Wireless was one of myriad novel technologies employed during World War I. It created new spaces for communications at sea and in the air as well as the ability to coordinate mobile units during battle. By 1918, advances in wireless technology had laid the groundwork for communications strategies during World War II.
Wireless telegraphy emerged in the 1890s and transmitted Morse code through electromagnetic waves. Only in the 1920s did the transmission of speech through radiotelephony begin to replace wireless telegraphy. Initially, many felt that the dense telegraph system negated the need for wireless to communicate on land. Navies were generally the first to see potential in wireless, as the technology allowed them to coordinate their ships’ maneuvers. All ninety German warships were equipped with wireless in 1909; in 1912, the former first sea lord, Admiral Sir John Fisher (1841–1920), called wireless “the pith and marrow of war!” Germans focused more heavily than other countries on employing wireless in multiple arenas, though other combatants used wireless extensively by 1917–1918. More broadly, wireless telegraphy was a key technology that globalized conflict both militarily and through news.
Wireless in Colonies↑
Aside from its naval purposes, wireless enabled governments to reach their colonies without using Britain’s “All Red Line” of submarine telegraph cables around the world. In the few years before 1914, Germans erected wireless towers in their colonies in Africa as well as in East Asia and the Pacific, including Qingdao, Nauru, and Samoa. When war broke out, these wireless-equipped areas became priorities for Allied forces. At the battle of Bitapaka on 11 September 1914, Australian forces attacked a German wireless station on the island of New Britain, conquering German New Guinea. By October 1914, the British had destroyed German wireless stations on the strategically important island of Yap, and by early 1915 in southwest Africa. In east Africa, a British wireless installation at Mombasa intercepted German wireless from Lake Victoria until June 1915 or later.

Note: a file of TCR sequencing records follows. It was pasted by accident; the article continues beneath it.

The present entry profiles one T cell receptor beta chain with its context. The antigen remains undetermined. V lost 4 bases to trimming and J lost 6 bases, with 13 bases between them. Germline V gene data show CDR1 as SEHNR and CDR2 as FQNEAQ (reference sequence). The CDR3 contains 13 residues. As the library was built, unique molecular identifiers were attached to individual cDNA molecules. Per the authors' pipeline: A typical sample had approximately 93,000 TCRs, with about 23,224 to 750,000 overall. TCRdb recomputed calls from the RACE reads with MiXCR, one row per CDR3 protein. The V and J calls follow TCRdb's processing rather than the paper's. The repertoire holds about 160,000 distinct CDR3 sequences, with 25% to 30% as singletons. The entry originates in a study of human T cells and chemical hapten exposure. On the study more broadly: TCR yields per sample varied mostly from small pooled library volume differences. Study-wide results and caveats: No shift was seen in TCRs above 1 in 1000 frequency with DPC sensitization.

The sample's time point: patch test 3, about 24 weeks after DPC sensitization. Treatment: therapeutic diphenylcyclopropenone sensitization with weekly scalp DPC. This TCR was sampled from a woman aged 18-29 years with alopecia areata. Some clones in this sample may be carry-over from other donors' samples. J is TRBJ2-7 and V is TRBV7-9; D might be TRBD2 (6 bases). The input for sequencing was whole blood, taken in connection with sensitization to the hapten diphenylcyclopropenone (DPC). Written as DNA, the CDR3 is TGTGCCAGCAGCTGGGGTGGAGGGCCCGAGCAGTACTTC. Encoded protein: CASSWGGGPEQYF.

Wireless on the Battlefield↑
Wireless also became a critical element of battlefield tactics and strategy in Europe and north Africa. In 1914, armies remained as skeptical about wireless as navies were enthusiastic. All armies searched for secure methods of communications; wireless could be easily intercepted. Wireless sets were heavy and not particularly portable, and transmissions remained relatively unreliable. The transmission range also varied wildly depending upon atmospheric conditions.
The German military embraced the possibilities of wireless widely, supplying every army headquarters and cavalry division with wireless. The German defensive strategy on the western front made it easier to erect more permanent wireless stations in the trenches. Moreover, the Allied naval blockade from 1916 restricted German supplies of raw materials like copper to create telephone cables. Further, Germans were already highly invested in improving wireless to disseminate information because the British had cut submarine cables to Germany in 1914.
By contrast, the British Army adopted wireless slowly, missing an opportunity to diversify its communications strategy. The British relied more upon telephones during the initial years of trench warfare, as well as visual signaling through flags, lamps, and heliograph. The Army only began to investigate portable wireless sets for trench warfare in mid-1915. Telephone lines buried underground remained the backbone of the Army’s communications system during the Battle of the Somme in 1916, but the wireless British Forces’ trench set proved its worth by enabling communications when cables were destroyed. In the last two years of the war, the British Army invested more heavily in wireless, and by mid-1917, they viewed wireless as a valid means of communication.
Aided by French and British technical innovation in radio valves and receivers, the British Army manufactured several hundred CW (continuous wave) wireless sets in mid-1917. Unlike the previous spark-based sets, CW sets had a range of eleven kilometers or more. The introduction of tanks at the Battle of Cambrai in November 1917 heightened the need for wireless because it enabled commands to coordinate the movements of the mobile tanks. The Allies most successfully implemented this tactic at their devastating attack on the Germans at Le Hamel in July 1918, which employed wireless to coordinate tanks, infantry, artillery, and aerial observation.